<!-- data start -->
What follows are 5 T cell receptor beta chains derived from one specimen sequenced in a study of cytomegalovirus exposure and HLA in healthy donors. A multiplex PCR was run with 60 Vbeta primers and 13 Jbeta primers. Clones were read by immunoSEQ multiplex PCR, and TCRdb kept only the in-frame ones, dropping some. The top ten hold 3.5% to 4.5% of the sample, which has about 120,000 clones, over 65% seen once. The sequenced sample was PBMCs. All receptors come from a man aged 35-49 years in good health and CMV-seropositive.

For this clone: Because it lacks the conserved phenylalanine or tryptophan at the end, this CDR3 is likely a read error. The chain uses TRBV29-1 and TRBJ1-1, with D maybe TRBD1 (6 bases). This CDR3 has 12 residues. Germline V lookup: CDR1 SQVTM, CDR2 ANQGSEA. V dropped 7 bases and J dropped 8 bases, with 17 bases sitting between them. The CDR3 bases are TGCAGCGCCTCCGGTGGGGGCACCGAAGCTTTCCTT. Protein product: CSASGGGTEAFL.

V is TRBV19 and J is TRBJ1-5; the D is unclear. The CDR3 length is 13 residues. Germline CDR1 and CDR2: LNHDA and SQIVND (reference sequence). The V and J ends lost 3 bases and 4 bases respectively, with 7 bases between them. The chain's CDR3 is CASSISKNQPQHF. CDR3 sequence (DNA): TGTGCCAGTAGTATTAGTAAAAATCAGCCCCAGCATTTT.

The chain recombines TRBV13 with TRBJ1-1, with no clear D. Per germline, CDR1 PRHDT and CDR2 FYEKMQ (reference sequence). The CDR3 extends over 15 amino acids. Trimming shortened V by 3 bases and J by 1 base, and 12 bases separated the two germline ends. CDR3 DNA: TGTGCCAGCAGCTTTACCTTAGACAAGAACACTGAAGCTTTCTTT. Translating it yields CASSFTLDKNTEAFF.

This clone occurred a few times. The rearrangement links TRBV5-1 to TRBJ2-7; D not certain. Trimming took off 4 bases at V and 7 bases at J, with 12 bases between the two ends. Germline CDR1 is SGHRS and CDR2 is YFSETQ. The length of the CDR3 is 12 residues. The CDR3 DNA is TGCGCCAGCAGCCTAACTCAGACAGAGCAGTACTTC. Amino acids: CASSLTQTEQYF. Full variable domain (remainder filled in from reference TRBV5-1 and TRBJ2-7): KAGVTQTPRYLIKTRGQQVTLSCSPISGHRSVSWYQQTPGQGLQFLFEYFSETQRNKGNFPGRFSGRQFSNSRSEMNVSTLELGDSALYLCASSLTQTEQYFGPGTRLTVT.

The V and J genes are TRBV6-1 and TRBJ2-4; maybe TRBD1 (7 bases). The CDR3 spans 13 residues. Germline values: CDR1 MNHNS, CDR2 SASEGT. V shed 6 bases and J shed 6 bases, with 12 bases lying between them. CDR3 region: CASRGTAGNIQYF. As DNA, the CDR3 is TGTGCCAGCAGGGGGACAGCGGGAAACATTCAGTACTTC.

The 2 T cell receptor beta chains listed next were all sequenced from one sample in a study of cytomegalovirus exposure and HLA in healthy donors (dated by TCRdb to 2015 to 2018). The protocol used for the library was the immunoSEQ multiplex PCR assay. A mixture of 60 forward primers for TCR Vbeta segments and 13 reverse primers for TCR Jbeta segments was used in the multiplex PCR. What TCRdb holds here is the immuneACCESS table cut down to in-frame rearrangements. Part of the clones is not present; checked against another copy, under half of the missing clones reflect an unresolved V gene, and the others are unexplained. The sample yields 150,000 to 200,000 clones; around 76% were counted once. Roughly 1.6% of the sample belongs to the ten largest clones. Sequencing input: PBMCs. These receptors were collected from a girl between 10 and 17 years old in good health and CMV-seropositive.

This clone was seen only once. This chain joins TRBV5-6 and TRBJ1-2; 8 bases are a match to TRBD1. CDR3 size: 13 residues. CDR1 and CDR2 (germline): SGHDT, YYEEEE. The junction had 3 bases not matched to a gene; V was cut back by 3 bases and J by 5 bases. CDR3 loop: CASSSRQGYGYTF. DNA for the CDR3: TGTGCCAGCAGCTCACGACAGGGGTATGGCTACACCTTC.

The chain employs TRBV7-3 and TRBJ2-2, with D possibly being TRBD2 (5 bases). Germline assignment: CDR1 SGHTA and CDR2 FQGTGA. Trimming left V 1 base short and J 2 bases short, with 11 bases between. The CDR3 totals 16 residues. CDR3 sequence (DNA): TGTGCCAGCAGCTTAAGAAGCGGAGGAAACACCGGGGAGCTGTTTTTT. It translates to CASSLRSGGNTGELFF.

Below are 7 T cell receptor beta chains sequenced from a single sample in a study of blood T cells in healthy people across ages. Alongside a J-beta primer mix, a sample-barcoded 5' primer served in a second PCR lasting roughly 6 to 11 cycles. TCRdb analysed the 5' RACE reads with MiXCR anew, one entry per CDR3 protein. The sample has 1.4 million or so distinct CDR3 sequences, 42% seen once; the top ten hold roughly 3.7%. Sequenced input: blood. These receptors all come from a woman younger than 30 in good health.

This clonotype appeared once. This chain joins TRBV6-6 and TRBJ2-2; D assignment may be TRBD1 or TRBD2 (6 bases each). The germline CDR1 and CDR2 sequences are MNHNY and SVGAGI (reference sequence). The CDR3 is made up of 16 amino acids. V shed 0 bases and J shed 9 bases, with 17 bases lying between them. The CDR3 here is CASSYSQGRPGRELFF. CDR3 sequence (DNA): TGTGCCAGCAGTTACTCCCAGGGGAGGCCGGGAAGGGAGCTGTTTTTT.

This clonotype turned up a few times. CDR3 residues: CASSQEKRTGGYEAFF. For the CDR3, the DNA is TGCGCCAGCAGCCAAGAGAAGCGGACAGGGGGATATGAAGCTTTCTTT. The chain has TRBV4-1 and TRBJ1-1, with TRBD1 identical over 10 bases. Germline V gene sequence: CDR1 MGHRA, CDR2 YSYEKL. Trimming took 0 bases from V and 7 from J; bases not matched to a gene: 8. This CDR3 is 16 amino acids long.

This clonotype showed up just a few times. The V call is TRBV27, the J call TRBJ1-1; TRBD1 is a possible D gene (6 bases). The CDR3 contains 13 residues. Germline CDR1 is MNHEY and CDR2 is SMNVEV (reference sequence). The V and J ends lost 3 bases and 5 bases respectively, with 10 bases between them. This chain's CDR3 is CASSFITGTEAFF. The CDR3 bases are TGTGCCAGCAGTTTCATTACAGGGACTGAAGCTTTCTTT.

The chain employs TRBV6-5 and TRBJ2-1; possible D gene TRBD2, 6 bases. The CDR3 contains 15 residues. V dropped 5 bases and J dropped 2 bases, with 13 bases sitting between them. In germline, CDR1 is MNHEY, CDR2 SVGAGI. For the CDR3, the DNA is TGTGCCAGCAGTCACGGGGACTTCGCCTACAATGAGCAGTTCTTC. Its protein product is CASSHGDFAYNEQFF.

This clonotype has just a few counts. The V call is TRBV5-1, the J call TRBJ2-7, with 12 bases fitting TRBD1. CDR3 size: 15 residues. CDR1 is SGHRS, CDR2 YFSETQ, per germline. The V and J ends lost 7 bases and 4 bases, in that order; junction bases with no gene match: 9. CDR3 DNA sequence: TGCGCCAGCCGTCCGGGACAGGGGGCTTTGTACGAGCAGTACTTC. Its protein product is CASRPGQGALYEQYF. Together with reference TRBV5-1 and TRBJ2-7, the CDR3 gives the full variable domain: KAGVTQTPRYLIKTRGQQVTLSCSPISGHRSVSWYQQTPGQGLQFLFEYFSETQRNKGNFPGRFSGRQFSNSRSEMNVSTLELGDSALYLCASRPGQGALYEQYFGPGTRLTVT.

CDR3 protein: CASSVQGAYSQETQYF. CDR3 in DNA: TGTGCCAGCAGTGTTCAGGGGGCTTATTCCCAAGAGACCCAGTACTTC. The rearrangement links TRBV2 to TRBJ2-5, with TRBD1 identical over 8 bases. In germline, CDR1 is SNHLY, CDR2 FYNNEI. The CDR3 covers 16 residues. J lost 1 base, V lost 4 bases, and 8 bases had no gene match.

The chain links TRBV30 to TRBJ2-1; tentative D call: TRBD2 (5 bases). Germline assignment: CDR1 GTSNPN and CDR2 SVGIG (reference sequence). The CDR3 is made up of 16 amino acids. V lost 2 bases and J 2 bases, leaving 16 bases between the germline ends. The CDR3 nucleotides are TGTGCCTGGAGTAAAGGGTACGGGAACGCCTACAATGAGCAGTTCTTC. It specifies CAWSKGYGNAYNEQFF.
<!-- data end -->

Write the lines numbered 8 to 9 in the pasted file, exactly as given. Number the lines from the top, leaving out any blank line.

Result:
This clone was seen only once. This chain joins TRBV5-6 and TRBJ1-2; 8 bases are a match to TRBD1. CDR3 size: 13 residues. CDR1 and CDR2 (germline): SGHDT, YYEEEE. The junction had 3 bases not matched to a gene; V was cut back by 3 bases and J by 5 bases. CDR3 loop: CASSSRQGYGYTF. DNA for the CDR3: TGTGCCAGCAGCTCACGACAGGGGTATGGCTACACCTTC.

The chain employs TRBV7-3 and TRBJ2-2, with D possibly being TRBD2 (5 bases). Germline assignment: CDR1 SGHTA and CDR2 FQGTGA. Trimming left V 1 base short and J 2 bases short, with 11 bases between. The CDR3 totals 16 residues. CDR3 sequence (DNA): TGTGCCAGCAGCTTAAGAAGCGGAGGAAACACCGGGGAGCTGTTTTTT. It translates to CASSLRSGGNTGELFF.